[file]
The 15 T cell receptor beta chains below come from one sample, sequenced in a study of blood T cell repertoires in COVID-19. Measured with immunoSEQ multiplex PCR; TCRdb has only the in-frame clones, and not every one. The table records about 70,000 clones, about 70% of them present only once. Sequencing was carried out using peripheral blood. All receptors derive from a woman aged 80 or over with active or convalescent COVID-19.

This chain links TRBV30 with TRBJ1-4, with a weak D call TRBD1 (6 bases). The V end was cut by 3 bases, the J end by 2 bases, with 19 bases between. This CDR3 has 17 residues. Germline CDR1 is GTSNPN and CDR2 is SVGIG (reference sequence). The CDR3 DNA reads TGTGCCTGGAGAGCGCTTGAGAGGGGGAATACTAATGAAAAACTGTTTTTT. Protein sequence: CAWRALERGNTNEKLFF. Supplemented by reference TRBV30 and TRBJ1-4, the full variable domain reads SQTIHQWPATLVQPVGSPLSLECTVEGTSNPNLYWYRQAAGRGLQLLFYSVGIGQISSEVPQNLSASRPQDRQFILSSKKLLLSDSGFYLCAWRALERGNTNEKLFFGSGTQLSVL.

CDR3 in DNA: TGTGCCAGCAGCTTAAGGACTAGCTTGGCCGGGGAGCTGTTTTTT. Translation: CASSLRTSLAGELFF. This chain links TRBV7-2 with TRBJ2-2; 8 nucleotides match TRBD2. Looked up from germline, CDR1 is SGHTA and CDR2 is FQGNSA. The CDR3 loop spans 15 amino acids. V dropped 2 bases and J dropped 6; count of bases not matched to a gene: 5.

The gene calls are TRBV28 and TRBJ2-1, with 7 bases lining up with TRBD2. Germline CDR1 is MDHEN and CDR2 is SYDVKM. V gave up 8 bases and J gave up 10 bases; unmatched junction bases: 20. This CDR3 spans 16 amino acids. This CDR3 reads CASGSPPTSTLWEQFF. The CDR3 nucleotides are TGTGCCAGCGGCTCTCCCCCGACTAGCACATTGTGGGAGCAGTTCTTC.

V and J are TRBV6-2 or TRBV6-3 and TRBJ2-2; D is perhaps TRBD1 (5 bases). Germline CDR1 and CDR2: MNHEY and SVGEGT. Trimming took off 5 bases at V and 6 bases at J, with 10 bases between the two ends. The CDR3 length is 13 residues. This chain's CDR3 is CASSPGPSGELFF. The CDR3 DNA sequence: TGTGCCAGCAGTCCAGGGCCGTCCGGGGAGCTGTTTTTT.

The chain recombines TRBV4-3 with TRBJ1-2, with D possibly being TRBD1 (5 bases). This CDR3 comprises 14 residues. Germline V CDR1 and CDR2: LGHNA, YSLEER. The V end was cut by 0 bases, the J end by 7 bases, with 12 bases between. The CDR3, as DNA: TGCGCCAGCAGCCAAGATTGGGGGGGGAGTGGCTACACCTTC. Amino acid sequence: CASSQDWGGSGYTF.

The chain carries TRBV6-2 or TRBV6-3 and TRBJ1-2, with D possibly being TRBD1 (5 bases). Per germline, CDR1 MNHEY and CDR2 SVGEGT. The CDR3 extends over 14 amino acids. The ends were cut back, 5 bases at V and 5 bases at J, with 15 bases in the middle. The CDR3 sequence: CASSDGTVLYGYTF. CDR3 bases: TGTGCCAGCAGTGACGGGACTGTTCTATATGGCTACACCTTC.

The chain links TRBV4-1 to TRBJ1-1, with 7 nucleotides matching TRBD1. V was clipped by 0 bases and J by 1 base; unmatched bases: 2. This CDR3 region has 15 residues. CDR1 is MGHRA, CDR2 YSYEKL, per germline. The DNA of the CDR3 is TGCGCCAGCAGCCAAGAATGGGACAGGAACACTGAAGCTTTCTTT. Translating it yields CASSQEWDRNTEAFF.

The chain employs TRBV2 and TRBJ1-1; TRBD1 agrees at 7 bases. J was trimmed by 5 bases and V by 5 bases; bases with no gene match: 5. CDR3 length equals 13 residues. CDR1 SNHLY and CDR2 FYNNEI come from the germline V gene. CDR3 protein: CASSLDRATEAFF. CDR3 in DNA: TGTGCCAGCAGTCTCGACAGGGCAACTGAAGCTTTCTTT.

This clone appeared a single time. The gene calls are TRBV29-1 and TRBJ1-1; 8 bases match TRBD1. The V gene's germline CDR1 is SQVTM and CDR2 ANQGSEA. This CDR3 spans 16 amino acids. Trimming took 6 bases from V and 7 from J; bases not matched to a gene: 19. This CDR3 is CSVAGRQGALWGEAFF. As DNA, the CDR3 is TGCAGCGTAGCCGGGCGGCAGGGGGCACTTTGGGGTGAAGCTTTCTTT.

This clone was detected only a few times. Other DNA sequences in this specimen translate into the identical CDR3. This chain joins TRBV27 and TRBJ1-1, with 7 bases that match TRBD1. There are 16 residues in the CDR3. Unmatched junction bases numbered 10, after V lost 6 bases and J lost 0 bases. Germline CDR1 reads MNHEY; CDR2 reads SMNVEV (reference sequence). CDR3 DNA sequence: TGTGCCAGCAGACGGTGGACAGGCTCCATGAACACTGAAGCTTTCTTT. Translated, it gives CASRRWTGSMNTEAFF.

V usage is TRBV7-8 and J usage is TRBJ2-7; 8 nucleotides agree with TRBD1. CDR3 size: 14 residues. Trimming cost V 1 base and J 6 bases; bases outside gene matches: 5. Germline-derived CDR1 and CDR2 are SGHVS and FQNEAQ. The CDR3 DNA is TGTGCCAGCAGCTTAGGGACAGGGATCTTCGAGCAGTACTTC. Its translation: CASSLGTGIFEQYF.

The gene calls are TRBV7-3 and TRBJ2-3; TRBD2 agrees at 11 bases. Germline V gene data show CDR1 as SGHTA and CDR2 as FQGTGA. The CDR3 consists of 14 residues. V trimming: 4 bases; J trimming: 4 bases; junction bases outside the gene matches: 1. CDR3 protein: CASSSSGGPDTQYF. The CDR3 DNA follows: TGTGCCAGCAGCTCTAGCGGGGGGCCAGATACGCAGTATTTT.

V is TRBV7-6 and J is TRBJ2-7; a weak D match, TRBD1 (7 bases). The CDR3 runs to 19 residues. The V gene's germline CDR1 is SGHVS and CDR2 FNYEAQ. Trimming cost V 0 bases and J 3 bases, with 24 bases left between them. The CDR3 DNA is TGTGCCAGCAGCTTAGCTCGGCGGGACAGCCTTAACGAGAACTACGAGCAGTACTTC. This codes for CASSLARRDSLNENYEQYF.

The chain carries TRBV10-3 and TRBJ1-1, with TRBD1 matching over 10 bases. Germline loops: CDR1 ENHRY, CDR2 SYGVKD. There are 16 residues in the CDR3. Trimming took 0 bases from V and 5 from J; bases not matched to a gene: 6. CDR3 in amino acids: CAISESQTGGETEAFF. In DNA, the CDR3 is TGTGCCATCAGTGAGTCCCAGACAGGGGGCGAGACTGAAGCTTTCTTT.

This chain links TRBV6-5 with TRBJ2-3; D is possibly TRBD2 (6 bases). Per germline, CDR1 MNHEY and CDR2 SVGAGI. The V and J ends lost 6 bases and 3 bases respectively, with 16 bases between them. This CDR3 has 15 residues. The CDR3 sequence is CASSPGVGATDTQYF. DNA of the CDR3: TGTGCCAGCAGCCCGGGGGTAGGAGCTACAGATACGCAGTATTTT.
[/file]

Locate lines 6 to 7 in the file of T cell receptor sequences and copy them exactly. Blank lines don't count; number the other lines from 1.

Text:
The chain recombines TRBV4-3 with TRBJ1-2, with D possibly being TRBD1 (5 bases). This CDR3 comprises 14 residues. Germline V CDR1 and CDR2: LGHNA, YSLEER. The V end was cut by 0 bases, the J end by 7 bases, with 12 bases between. The CDR3, as DNA: TGCGCCAGCAGCCAAGATTGGGGGGGGAGTGGCTACACCTTC. Amino acid sequence: CASSQDWGGSGYTF.

The chain carries TRBV6-2 or TRBV6-3 and TRBJ1-2, with D possibly being TRBD1 (5 bases). Per germline, CDR1 MNHEY and CDR2 SVGEGT. The CDR3 extends over 14 amino acids. The ends were cut back, 5 bases at V and 5 bases at J, with 15 bases in the middle. The CDR3 sequence: CASSDGTVLYGYTF. CDR3 bases: TGTGCCAGCAGTGACGGGACTGTTCTATATGGCTACACCTTC.